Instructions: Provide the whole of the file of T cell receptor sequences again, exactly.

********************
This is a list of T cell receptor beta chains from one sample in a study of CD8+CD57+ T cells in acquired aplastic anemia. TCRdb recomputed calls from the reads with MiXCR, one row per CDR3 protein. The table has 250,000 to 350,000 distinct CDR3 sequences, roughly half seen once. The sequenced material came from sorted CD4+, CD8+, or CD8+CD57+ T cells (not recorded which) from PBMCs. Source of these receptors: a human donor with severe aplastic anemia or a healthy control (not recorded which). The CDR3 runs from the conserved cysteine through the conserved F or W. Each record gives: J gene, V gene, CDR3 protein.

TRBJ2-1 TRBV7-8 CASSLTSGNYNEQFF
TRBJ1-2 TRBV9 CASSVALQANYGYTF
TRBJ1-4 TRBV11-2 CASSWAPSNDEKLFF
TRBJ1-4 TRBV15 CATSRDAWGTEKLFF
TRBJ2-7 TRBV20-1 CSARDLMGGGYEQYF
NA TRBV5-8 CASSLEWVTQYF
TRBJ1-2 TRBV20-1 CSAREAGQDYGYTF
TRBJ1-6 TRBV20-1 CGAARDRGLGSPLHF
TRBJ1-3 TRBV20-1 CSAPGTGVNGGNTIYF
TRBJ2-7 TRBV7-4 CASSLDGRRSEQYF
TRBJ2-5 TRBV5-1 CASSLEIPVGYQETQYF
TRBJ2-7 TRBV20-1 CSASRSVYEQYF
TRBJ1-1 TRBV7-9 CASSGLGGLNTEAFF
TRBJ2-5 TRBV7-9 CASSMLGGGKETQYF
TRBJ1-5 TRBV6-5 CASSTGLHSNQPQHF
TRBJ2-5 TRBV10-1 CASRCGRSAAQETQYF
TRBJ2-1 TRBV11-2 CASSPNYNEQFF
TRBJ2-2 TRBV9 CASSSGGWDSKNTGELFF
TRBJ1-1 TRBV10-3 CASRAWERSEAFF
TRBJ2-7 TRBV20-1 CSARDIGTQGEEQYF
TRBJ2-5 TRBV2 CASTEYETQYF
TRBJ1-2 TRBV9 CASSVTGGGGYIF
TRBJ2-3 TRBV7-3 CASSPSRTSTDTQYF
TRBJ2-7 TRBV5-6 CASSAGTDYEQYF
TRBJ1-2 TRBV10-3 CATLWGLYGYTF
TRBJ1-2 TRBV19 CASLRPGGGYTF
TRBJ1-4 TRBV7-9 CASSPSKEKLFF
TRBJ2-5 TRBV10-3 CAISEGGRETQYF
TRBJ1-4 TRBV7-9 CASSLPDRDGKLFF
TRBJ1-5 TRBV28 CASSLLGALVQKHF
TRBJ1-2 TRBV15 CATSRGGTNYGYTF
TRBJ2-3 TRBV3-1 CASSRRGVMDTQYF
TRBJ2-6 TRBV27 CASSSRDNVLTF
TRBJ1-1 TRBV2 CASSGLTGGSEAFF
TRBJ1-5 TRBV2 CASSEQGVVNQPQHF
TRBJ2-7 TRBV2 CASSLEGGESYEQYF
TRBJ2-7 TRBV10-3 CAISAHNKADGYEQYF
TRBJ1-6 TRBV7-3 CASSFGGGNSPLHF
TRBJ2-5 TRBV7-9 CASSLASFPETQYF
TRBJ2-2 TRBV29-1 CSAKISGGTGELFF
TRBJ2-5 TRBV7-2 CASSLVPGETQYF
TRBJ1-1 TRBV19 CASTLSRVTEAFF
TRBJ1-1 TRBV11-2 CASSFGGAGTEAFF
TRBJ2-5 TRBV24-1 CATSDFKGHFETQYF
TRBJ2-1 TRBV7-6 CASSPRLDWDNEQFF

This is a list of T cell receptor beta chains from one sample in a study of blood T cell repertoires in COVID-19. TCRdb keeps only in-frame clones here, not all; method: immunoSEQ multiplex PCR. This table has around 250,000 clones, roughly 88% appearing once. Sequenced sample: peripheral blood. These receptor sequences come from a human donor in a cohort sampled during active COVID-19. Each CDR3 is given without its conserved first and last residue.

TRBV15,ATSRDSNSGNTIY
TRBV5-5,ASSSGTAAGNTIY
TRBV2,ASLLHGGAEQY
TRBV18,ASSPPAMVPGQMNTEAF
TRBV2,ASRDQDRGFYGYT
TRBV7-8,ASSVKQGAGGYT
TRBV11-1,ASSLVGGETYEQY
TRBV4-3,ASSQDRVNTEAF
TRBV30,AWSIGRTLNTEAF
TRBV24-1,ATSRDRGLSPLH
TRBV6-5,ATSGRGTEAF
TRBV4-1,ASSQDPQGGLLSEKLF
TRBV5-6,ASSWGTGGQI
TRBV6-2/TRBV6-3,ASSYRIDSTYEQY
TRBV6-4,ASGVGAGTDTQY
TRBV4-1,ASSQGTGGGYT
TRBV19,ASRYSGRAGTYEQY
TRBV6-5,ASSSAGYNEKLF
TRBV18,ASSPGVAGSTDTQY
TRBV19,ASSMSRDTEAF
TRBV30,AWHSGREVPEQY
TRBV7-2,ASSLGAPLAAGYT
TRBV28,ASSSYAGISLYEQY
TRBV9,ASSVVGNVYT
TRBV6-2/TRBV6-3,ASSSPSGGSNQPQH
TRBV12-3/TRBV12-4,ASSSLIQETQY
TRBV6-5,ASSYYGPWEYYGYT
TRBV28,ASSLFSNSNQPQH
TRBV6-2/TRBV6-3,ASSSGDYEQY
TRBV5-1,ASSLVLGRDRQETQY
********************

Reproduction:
This is a list of T cell receptor beta chains from one sample in a study of CD8+CD57+ T cells in acquired aplastic anemia. TCRdb recomputed calls from the reads with MiXCR, one row per CDR3 protein. The table has 250,000 to 350,000 distinct CDR3 sequences, roughly half seen once. The sequenced material came from sorted CD4+, CD8+, or CD8+CD57+ T cells (not recorded which) from PBMCs. Source of these receptors: a human donor with severe aplastic anemia or a healthy control (not recorded which). The CDR3 runs from the conserved cysteine through the conserved F or W. Each record gives: J gene, V gene, CDR3 protein.

TRBJ2-1 TRBV7-8 CASSLTSGNYNEQFF
TRBJ1-2 TRBV9 CASSVALQANYGYTF
TRBJ1-4 TRBV11-2 CASSWAPSNDEKLFF
TRBJ1-4 TRBV15 CATSRDAWGTEKLFF
TRBJ2-7 TRBV20-1 CSARDLMGGGYEQYF
NA TRBV5-8 CASSLEWVTQYF
TRBJ1-2 TRBV20-1 CSAREAGQDYGYTF
TRBJ1-6 TRBV20-1 CGAARDRGLGSPLHF
TRBJ1-3 TRBV20-1 CSAPGTGVNGGNTIYF
TRBJ2-7 TRBV7-4 CASSLDGRRSEQYF
TRBJ2-5 TRBV5-1 CASSLEIPVGYQETQYF
TRBJ2-7 TRBV20-1 CSASRSVYEQYF
TRBJ1-1 TRBV7-9 CASSGLGGLNTEAFF
TRBJ2-5 TRBV7-9 CASSMLGGGKETQYF
TRBJ1-5 TRBV6-5 CASSTGLHSNQPQHF
TRBJ2-5 TRBV10-1 CASRCGRSAAQETQYF
TRBJ2-1 TRBV11-2 CASSPNYNEQFF
TRBJ2-2 TRBV9 CASSSGGWDSKNTGELFF
TRBJ1-1 TRBV10-3 CASRAWERSEAFF
TRBJ2-7 TRBV20-1 CSARDIGTQGEEQYF
TRBJ2-5 TRBV2 CASTEYETQYF
TRBJ1-2 TRBV9 CASSVTGGGGYIF
TRBJ2-3 TRBV7-3 CASSPSRTSTDTQYF
TRBJ2-7 TRBV5-6 CASSAGTDYEQYF
TRBJ1-2 TRBV10-3 CATLWGLYGYTF
TRBJ1-2 TRBV19 CASLRPGGGYTF
TRBJ1-4 TRBV7-9 CASSPSKEKLFF
TRBJ2-5 TRBV10-3 CAISEGGRETQYF
TRBJ1-4 TRBV7-9 CASSLPDRDGKLFF
TRBJ1-5 TRBV28 CASSLLGALVQKHF
TRBJ1-2 TRBV15 CATSRGGTNYGYTF
TRBJ2-3 TRBV3-1 CASSRRGVMDTQYF
TRBJ2-6 TRBV27 CASSSRDNVLTF
TRBJ1-1 TRBV2 CASSGLTGGSEAFF
TRBJ1-5 TRBV2 CASSEQGVVNQPQHF
TRBJ2-7 TRBV2 CASSLEGGESYEQYF
TRBJ2-7 TRBV10-3 CAISAHNKADGYEQYF
TRBJ1-6 TRBV7-3 CASSFGGGNSPLHF
TRBJ2-5 TRBV7-9 CASSLASFPETQYF
TRBJ2-2 TRBV29-1 CSAKISGGTGELFF
TRBJ2-5 TRBV7-2 CASSLVPGETQYF
TRBJ1-1 TRBV19 CASTLSRVTEAFF
TRBJ1-1 TRBV11-2 CASSFGGAGTEAFF
TRBJ2-5 TRBV24-1 CATSDFKGHFETQYF
TRBJ2-1 TRBV7-6 CASSPRLDWDNEQFF

This is a list of T cell receptor beta chains from one sample in a study of blood T cell repertoires in COVID-19. TCRdb keeps only in-frame clones here, not all; method: immunoSEQ multiplex PCR. This table has around 250,000 clones, roughly 88% appearing once. Sequenced sample: peripheral blood. These receptor sequences come from a human donor in a cohort sampled during active COVID-19. Each CDR3 is given without its conserved first and last residue.

TRBV15,ATSRDSNSGNTIY
TRBV5-5,ASSSGTAAGNTIY
TRBV2,ASLLHGGAEQY
TRBV18,ASSPPAMVPGQMNTEAF
TRBV2,ASRDQDRGFYGYT
TRBV7-8,ASSVKQGAGGYT
TRBV11-1,ASSLVGGETYEQY
TRBV4-3,ASSQDRVNTEAF
TRBV30,AWSIGRTLNTEAF
TRBV24-1,ATSRDRGLSPLH
TRBV6-5,ATSGRGTEAF
TRBV4-1,ASSQDPQGGLLSEKLF
TRBV5-6,ASSWGTGGQI
TRBV6-2/TRBV6-3,ASSYRIDSTYEQY
TRBV6-4,ASGVGAGTDTQY
TRBV4-1,ASSQGTGGGYT
TRBV19,ASRYSGRAGTYEQY
TRBV6-5,ASSSAGYNEKLF
TRBV18,ASSPGVAGSTDTQY
TRBV19,ASSMSRDTEAF
TRBV30,AWHSGREVPEQY
TRBV7-2,ASSLGAPLAAGYT
TRBV28,ASSSYAGISLYEQY
TRBV9,ASSVVGNVYT
TRBV6-2/TRBV6-3,ASSSPSGGSNQPQH
TRBV12-3/TRBV12-4,ASSSLIQETQY
TRBV6-5,ASSYYGPWEYYGYT
TRBV28,ASSLFSNSNQPQH
TRBV6-2/TRBV6-3,ASSSGDYEQY
TRBV5-1,ASSLVLGRDRQETQY